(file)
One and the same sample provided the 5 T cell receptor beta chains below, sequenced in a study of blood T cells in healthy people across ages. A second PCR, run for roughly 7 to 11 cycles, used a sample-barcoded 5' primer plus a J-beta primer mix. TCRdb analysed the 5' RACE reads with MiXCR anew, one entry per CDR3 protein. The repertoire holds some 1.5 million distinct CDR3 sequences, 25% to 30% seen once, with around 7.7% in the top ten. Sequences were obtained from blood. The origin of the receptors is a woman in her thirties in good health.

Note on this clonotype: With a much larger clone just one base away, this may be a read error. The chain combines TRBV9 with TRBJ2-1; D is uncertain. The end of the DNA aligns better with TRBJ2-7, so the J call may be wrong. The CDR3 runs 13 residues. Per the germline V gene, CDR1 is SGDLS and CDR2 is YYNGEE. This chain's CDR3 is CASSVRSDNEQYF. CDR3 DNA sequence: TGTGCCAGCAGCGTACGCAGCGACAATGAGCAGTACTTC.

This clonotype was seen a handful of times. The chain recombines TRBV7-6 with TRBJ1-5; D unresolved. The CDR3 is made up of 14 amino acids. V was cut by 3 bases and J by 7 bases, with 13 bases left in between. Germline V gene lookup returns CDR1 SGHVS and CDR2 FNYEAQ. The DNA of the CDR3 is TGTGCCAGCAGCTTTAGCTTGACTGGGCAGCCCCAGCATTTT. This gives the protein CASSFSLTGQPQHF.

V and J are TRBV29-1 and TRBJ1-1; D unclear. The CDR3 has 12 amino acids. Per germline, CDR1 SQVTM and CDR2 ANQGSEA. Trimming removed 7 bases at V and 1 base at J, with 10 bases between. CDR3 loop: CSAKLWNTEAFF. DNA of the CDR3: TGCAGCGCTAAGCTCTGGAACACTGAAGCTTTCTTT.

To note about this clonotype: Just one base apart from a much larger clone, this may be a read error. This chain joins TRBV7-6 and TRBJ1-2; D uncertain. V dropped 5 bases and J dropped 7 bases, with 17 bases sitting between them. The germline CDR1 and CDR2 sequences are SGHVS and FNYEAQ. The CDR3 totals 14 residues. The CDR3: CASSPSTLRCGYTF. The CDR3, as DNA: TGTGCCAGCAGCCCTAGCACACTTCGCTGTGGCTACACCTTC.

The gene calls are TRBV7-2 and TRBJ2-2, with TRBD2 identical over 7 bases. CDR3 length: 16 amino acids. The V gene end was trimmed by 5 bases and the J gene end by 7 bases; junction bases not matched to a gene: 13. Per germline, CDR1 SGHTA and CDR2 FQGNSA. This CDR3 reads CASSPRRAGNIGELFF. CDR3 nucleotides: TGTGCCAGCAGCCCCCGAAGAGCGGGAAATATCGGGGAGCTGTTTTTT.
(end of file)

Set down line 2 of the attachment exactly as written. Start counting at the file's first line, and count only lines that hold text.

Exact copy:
Note on this clonotype: With a much larger clone just one base away, this may be a read error. The chain combines TRBV9 with TRBJ2-1; D is uncertain. The end of the DNA aligns better with TRBJ2-7, so the J call may be wrong. The CDR3 runs 13 residues. Per the germline V gene, CDR1 is SGDLS and CDR2 is YYNGEE. This chain's CDR3 is CASSVRSDNEQYF. CDR3 DNA sequence: TGTGCCAGCAGCGTACGCAGCGACAATGAGCAGTACTTC.